Sometimes you might see slide in tab notation without the legato arches, like this,

If we see an example like this, we do the exact same thing as the legato slides, only we strike all the notes. So after we slide to the note we need, unlike the legato slide, we strike the note we slide to as well.

All the examples above we only looked at linking two notes together using hammers, pull-offs and slides. We can link many more notes together using these techniques. Lets look at an example.

First lets look at the first bar. We need to strike the 7th fret F# note. Then hammer onto the 8th fret, hammer again onto the 10th fret and finally pull-off back to the 8th fret. The best way to do this is to use your first finger for the first 7th fret note, leaving you with plenty of fingers left to hammer and pull-off the other notes. Remember we only want to strike the 1st note covered by that arch.

In the second bar we see the same thing but this time using slides. Since we see that arched line we know it’s a legato slide. Meaning we only strike the 1st note.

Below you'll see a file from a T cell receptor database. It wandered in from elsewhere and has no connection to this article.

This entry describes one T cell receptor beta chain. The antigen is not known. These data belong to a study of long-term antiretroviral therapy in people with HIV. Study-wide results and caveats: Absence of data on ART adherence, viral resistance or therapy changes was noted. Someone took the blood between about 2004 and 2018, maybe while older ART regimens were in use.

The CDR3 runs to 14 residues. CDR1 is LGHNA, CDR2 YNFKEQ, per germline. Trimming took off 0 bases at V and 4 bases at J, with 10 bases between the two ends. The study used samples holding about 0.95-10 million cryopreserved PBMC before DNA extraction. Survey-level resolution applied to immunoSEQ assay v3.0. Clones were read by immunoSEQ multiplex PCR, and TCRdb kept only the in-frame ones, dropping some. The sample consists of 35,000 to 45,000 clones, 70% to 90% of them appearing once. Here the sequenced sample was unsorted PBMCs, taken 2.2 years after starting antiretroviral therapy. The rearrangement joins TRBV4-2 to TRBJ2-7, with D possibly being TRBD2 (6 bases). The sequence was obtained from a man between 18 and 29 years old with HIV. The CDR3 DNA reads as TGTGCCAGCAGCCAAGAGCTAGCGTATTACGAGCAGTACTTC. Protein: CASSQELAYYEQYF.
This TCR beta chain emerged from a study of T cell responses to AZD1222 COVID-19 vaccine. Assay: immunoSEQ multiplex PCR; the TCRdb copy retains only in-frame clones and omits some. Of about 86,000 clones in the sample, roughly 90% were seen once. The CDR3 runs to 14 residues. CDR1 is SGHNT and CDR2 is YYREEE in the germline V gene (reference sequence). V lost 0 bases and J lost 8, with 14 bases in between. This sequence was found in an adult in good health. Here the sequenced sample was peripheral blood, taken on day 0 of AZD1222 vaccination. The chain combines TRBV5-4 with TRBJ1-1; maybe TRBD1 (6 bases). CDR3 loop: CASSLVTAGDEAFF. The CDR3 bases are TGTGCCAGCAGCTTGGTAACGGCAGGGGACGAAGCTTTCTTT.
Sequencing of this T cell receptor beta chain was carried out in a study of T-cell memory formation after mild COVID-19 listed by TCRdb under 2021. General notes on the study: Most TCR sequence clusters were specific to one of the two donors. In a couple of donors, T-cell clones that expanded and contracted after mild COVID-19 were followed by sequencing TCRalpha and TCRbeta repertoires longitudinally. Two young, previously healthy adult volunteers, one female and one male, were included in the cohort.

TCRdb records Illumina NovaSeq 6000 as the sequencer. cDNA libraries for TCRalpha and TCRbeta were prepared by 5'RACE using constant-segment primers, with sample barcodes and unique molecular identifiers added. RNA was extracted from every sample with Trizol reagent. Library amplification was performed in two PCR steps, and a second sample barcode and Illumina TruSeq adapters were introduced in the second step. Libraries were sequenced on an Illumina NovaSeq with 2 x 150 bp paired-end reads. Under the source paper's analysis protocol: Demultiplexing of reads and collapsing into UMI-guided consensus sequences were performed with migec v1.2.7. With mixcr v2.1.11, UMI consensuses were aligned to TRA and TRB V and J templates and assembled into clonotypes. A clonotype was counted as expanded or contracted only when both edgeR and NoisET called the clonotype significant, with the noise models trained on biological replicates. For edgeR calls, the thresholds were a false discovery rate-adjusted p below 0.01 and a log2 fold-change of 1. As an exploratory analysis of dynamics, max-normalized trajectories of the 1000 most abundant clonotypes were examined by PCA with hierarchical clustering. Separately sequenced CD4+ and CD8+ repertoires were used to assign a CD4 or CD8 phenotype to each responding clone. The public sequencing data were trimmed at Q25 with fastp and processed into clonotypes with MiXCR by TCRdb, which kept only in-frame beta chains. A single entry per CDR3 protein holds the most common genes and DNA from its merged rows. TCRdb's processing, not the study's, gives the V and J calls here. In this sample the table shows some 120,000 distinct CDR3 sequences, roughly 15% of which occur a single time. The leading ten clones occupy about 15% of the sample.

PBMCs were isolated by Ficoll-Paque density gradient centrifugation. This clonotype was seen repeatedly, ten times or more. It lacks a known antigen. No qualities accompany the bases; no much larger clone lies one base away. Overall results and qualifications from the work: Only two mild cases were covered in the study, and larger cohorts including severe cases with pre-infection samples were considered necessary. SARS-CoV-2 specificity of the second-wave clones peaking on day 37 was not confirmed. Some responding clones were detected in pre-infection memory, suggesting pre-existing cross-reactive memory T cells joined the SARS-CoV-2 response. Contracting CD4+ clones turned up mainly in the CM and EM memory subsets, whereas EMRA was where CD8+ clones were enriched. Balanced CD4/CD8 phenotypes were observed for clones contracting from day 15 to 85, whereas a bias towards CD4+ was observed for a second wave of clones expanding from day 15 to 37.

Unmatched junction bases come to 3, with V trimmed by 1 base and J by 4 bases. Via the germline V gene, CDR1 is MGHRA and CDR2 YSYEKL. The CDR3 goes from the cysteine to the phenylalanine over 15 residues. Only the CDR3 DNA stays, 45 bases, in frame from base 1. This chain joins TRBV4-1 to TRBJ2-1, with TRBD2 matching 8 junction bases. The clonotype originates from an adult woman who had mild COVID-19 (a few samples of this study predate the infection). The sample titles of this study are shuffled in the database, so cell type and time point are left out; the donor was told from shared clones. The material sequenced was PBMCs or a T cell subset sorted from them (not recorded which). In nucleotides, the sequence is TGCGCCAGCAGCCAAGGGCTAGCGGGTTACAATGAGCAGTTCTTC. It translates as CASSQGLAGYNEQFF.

You can listen to see how that example sounds.

Sound clip – Slow

Sound clip – Fast

Aside from using legato too get a smooth sounding transition from note to note. Often guitar players will use hammers and pull-offs to give the picking hand a rest occasionally, so we don’t have to pick every single note. Some guitar players use these techniques sparingly and like the strong sound of picked notes. While other guitarists base their whole sound around this smooth legato style.

Another technique we can come across is called a trill, and in tab notation will often look like this.

The ‘tr’ and wavy line tells use to use a trill. We start with the 12th fret g note on the g string. And the 14 in brackets is telling us to hammer and pull-off rapidly and repeatedly.

It should sound something like this,

Sound clip

Here is an example, which should demonstrate most of these new techniques and highlight the difference in using legato and picking all the notes.